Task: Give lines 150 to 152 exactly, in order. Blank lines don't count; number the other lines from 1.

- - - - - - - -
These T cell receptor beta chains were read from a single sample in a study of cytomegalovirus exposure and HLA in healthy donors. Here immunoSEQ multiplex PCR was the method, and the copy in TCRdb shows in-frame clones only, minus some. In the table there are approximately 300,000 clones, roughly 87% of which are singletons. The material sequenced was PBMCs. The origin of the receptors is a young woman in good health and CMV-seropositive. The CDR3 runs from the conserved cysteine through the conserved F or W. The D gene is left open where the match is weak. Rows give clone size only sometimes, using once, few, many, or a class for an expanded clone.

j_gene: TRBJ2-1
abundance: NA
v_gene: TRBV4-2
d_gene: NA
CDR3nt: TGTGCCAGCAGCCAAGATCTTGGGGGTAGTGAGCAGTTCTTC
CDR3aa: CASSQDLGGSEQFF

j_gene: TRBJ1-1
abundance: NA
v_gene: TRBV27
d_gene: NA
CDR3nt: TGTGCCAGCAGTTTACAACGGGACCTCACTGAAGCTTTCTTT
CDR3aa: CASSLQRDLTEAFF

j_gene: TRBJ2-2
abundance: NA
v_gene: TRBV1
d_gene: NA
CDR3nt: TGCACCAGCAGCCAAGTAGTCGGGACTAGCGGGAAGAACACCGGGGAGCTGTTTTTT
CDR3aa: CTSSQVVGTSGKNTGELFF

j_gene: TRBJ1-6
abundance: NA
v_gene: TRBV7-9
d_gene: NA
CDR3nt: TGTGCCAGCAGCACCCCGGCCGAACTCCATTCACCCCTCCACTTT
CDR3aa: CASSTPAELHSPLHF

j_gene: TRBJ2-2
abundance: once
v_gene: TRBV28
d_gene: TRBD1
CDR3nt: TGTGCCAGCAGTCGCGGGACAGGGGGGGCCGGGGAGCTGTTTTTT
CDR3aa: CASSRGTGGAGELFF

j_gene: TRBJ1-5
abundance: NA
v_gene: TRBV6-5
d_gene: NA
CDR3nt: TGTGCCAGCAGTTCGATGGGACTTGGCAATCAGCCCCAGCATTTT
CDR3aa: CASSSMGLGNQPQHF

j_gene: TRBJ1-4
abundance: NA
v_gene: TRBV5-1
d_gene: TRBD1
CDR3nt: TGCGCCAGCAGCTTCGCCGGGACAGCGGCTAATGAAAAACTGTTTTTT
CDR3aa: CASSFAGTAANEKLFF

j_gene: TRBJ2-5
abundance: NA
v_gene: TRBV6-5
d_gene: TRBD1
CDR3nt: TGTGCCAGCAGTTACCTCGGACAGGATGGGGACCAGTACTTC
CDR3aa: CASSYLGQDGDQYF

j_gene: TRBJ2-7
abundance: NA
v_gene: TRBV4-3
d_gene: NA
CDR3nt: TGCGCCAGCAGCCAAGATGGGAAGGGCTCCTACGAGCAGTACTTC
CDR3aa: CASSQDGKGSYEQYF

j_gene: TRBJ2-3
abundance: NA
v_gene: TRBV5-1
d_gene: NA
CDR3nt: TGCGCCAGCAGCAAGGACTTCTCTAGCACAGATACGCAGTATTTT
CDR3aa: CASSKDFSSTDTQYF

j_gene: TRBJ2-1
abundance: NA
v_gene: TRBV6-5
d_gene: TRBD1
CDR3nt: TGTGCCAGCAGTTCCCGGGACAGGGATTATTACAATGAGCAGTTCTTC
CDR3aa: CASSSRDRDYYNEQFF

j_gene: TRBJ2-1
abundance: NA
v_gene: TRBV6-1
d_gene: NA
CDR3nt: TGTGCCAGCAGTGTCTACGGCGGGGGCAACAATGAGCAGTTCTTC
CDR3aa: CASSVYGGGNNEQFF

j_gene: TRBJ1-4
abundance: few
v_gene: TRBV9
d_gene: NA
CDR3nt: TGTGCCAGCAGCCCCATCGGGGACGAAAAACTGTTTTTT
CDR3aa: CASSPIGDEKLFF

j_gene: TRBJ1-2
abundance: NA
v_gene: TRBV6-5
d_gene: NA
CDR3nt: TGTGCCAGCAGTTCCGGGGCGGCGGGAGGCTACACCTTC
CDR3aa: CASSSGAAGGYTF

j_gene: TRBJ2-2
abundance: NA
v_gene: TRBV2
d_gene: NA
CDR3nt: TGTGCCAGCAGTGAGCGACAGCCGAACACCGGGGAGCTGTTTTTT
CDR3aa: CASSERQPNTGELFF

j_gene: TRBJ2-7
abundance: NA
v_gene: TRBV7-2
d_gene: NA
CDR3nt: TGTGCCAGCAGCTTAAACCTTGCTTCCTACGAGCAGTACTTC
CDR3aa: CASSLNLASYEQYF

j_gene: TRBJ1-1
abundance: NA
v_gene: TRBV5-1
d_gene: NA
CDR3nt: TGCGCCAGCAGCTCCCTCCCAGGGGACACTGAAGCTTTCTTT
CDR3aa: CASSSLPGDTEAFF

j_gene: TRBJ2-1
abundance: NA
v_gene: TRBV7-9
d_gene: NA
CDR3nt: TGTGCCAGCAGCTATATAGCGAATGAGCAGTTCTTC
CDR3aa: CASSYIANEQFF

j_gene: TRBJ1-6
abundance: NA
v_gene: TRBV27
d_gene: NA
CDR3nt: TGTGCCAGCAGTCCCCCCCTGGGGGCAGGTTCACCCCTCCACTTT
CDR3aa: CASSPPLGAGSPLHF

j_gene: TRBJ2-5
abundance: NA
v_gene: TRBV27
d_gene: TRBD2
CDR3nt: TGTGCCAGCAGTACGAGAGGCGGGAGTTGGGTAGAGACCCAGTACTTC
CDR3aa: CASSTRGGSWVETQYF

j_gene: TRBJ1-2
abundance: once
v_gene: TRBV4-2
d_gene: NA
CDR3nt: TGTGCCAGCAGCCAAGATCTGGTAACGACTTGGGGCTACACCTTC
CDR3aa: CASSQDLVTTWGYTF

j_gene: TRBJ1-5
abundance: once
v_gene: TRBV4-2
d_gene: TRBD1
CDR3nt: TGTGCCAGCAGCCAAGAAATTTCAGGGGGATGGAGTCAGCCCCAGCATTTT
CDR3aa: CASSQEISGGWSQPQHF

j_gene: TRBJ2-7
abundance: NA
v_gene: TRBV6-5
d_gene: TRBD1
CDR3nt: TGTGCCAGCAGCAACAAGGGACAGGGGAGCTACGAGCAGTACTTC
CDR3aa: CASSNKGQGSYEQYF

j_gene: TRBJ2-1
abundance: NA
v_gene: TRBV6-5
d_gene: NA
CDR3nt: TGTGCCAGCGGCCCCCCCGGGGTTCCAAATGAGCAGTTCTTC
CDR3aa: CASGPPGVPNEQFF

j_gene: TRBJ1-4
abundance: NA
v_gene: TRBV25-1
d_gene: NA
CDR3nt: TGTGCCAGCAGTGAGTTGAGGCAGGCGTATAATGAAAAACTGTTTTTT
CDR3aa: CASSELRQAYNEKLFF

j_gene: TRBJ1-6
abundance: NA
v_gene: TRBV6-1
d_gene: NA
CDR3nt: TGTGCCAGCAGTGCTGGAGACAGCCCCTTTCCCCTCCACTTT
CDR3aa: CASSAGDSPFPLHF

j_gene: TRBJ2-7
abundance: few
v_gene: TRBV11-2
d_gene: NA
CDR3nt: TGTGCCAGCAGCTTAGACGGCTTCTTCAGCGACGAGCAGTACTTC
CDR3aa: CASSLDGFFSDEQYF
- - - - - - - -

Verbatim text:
CDR3nt: TGTGCCAGCAGTGAGTTGAGGCAGGCGTATAATGAAAAACTGTTTTTT
CDR3aa: CASSELRQAYNEKLFF

j_gene: TRBJ1-6